(CNN) -- The death of a Georgian luge athlete Friday ahead of the opening of the 2010 Winter Olympics occurred amid concerns about the speed of the record-setting track at the Whistler Sliding Center, according to a Georgian official.
"There were some questions asked by other athletes even before this tragic accident," said Nikolas Rurua, Georgia's deputy minister for culture and sports, adding that there had been several crashes in the same area. "But at this moment it would be premature for me to jump to any conclusions."
Nodar Kumaritashvili, 21, was on his final official training run when he had a "serious crash" near the end of the 4,500-foot-long course and was propelled off the track, according to the International Olympic Committee.
Video of the crash shows Kumaritashvili lying motionless after being thrown from his sled and striking a steel pole as he was coming out of the course's last turn. He was given CPR by medical staff on site before being transported to a hospital where doctors were unable to revive him, the IOC said.
Kumaritashvili was scheduled to compete in the men's singles luge event, which begins Saturday. The official training session was being held just hours before the opening ceremony for the Winter Games.
An investigation into the cause of the crash is under way, the IOC said, and the track was closed after the accident, Rurua said.
He urged a thorough examination "to prevent devastating events in the future."
The luge is often called the "fastest sport on ice." Sliders use their legs and shoulders to steer small fiberglass sleds down an icy track, at times approaching or surpassing speeds of 90 mph, according to the Vancouver 2010 Winter Olympics Web site. They are positioned on their backs with their feet straight out in front of them and their heads back to be as aerodynamic as possible.
Sports Illustrated's David Epstein, who is covering the Olympics for the magazine, told CNN's "Situation Room" that the Whistler course is the fastest in the world "and not by a little."
He noted that while most luge courses "flatten out" around the 11th turn, the Whistler track "just keeps on dropping, so there's really kind of no break from gathering speed toward the end."
Epstein said some athletes had been complaining about the speed of the course and speculating that this Winter Games could be the first time the sport sees a competitor hit 100 mph.
"That's 15 to 20 mph faster than any course in the rest of the world," Epstein said.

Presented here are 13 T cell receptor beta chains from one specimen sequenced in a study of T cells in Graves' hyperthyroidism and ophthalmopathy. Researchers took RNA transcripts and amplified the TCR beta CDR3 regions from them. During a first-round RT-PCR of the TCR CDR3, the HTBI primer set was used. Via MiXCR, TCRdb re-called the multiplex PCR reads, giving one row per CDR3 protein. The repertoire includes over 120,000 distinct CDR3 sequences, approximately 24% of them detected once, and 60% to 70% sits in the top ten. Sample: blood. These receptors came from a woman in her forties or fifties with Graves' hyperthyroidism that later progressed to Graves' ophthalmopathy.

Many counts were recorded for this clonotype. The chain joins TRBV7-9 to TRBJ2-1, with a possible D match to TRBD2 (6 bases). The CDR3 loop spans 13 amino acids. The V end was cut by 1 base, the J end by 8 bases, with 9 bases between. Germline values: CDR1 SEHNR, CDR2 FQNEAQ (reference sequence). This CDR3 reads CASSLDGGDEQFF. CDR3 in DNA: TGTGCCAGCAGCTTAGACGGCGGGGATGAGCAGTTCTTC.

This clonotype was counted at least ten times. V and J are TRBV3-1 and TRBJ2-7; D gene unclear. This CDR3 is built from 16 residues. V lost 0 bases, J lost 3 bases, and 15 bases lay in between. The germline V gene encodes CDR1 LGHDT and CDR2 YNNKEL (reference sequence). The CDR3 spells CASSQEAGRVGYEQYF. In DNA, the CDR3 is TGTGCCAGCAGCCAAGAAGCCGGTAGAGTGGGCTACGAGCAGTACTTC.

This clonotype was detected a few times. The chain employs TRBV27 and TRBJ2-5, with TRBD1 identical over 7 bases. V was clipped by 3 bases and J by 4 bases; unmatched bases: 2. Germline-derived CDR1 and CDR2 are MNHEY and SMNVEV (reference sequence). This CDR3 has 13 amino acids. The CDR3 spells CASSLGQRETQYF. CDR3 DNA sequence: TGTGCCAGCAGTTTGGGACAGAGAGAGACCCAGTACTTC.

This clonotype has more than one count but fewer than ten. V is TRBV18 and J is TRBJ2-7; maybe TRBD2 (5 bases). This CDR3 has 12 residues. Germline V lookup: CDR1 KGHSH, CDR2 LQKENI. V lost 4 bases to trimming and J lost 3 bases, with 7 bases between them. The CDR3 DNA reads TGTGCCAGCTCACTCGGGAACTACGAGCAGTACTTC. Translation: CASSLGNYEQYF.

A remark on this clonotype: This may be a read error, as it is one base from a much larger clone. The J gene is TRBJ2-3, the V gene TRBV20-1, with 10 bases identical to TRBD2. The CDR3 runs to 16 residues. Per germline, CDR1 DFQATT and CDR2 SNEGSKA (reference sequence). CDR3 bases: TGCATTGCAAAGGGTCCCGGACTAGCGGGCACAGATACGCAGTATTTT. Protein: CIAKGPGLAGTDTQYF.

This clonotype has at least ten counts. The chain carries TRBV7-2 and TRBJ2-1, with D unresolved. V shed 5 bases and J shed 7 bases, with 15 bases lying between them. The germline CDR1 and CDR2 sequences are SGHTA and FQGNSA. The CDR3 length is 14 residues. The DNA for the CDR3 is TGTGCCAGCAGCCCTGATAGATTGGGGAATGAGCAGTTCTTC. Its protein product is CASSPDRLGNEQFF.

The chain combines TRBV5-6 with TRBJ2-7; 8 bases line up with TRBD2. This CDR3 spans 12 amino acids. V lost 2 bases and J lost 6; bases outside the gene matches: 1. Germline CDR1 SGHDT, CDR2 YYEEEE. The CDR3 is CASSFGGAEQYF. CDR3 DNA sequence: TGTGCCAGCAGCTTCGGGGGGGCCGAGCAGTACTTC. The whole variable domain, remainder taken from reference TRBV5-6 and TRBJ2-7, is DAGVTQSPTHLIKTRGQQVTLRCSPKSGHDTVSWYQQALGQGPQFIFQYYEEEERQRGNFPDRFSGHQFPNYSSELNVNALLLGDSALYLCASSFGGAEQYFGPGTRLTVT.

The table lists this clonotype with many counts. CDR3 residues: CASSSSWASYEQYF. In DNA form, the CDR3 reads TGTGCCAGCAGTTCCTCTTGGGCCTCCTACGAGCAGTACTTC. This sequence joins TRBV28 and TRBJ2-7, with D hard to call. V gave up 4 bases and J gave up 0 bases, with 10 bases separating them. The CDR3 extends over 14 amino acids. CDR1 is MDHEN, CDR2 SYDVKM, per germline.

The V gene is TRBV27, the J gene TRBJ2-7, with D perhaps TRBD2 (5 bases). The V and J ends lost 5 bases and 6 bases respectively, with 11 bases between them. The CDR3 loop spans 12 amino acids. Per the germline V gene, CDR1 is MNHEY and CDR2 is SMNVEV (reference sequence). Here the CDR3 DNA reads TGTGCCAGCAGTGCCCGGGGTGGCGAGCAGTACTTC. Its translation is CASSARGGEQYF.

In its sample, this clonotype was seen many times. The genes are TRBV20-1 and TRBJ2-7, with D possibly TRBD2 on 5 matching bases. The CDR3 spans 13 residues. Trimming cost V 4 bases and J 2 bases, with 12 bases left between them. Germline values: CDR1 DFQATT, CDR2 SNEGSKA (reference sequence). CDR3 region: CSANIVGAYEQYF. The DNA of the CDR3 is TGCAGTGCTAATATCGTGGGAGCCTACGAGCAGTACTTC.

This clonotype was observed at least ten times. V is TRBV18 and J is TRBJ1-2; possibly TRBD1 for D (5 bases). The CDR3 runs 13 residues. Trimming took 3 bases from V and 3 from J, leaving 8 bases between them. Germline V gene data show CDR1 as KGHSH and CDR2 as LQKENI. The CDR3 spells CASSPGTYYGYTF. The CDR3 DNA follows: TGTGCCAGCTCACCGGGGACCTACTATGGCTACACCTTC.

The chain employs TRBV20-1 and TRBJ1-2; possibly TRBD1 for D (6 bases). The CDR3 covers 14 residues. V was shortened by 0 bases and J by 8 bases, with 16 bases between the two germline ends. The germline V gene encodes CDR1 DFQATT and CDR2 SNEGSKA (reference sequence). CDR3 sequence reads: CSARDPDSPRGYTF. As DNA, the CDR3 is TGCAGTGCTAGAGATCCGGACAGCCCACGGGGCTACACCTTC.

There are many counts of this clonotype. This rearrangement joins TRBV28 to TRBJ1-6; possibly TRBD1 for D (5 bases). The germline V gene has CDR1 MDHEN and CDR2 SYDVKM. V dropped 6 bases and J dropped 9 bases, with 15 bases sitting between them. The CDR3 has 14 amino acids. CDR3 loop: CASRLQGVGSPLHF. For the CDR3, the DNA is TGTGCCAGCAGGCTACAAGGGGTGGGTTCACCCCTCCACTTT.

A track speed record -- and world speed record -- was recorded at Whistler on February 21, 2009, when a single men's luge athlete topped 95 mph during competition. American luger Tony Benshoof held the previous world speed record of 86.8 mph set in 2001.
Kumaritashvili was traveling at 88 mph at the time of his crash, Epstein said.
Benshoof said Friday that he had had problems in the lower portion of the track during one of his training runs.
"Because of the physics of the curves, and going at 95 mph, there's a really small margin for error," Benshoof said. "You really need to get it right from curve nine to get as far as curve 13, because once you get to curve 11 and 12, you're going too fast to correct yourself."
Kumaritashvili crashed on the 16th and final turn of the course.
IOC President Jacques Rogge declined to comment Friday on what safety precautions may be put into place pending the outcome of the investigation.
"This is a time of sorrow, not a time to look for reasons," he said during an emotional news conference confirming Kumaritashvili's death. "That will come in due time."
Rurua said members of the Georgian team will dedicate their event performances to their fallen teammate. The somber seven-member delegation wore black armbands to Friday night's opening ceremonies and a black ribbon was tied atop the Georgian flag in tribute to Kumaritashvili. The team received a standing ovation from the 60,000 spectators in attendance.
"It is difficult to remain composed," Rogge said. "This is a very sad day. The IOC is in deep mourning."
Rurua described Kumaritashvili as a "well-qualified" and hard-working athlete from an area of Georgia with a long tradition in snow sports.
He said members of the Georgian team will dedicate their event performances to their fallen teammate.
"[Kumaritashvili] came to Canada with hopes and dreams that this would be a magnificent occasion in his life," said John Furlong of the Vancouver Organizing Committee. "We are heartbroken beyond words to be sitting here."
Rogge said the IOC has been in contact with the Georgian Olympic Committee, Kumaritashvili's family and the president of the Georgian republic to express their condolences. Rurua said Kumaritashvili's cousin, who is a coach for the team, was the only relative present in Vancouver.
The last time a luge athlete was killed during an Olympics was in 1964 when the sport was first introduced, Epstein said. Friday's death was the first time an athlete had been killed during the games since 1992, when a Swiss skier crashed into a snow-clearing machine on a public trail while training in the closing days of the games, according to NBC News, the official broadcaster of the Vancouver Games.
CNN's Steve Almasy contributed to this report.